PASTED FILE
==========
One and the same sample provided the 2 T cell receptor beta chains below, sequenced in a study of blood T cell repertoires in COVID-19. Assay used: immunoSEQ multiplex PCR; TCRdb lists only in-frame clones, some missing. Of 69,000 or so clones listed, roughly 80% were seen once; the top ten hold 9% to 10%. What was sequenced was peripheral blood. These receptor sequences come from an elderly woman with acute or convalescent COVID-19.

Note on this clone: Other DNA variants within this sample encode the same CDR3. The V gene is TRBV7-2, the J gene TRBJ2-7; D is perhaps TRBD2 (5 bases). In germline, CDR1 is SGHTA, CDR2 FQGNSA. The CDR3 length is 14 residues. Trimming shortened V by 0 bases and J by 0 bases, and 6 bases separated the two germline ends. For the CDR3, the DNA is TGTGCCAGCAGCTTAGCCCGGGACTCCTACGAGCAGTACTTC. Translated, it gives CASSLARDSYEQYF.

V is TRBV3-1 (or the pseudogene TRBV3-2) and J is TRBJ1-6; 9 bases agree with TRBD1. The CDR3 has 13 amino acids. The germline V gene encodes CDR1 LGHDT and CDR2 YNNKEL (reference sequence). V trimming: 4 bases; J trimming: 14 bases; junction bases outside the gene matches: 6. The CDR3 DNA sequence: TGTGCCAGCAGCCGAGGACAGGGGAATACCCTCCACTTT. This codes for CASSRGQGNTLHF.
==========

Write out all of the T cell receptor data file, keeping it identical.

One and the same sample provided the 2 T cell receptor beta chains below, sequenced in a study of blood T cell repertoires in COVID-19. Assay used: immunoSEQ multiplex PCR; TCRdb lists only in-frame clones, some missing. Of 69,000 or so clones listed, roughly 80% were seen once; the top ten hold 9% to 10%. What was sequenced was peripheral blood. These receptor sequences come from an elderly woman with acute or convalescent COVID-19.

Note on this clone: Other DNA variants within this sample encode the same CDR3. The V gene is TRBV7-2, the J gene TRBJ2-7; D is perhaps TRBD2 (5 bases). In germline, CDR1 is SGHTA, CDR2 FQGNSA. The CDR3 length is 14 residues. Trimming shortened V by 0 bases and J by 0 bases, and 6 bases separated the two germline ends. For the CDR3, the DNA is TGTGCCAGCAGCTTAGCCCGGGACTCCTACGAGCAGTACTTC. Translated, it gives CASSLARDSYEQYF.

V is TRBV3-1 (or the pseudogene TRBV3-2) and J is TRBJ1-6; 9 bases agree with TRBD1. The CDR3 has 13 amino acids. The germline V gene encodes CDR1 LGHDT and CDR2 YNNKEL (reference sequence). V trimming: 4 bases; J trimming: 14 bases; junction bases outside the gene matches: 6. The CDR3 DNA sequence: TGTGCCAGCAGCCGAGGACAGGGGAATACCCTCCACTTT. This codes for CASSRGQGNTLHF.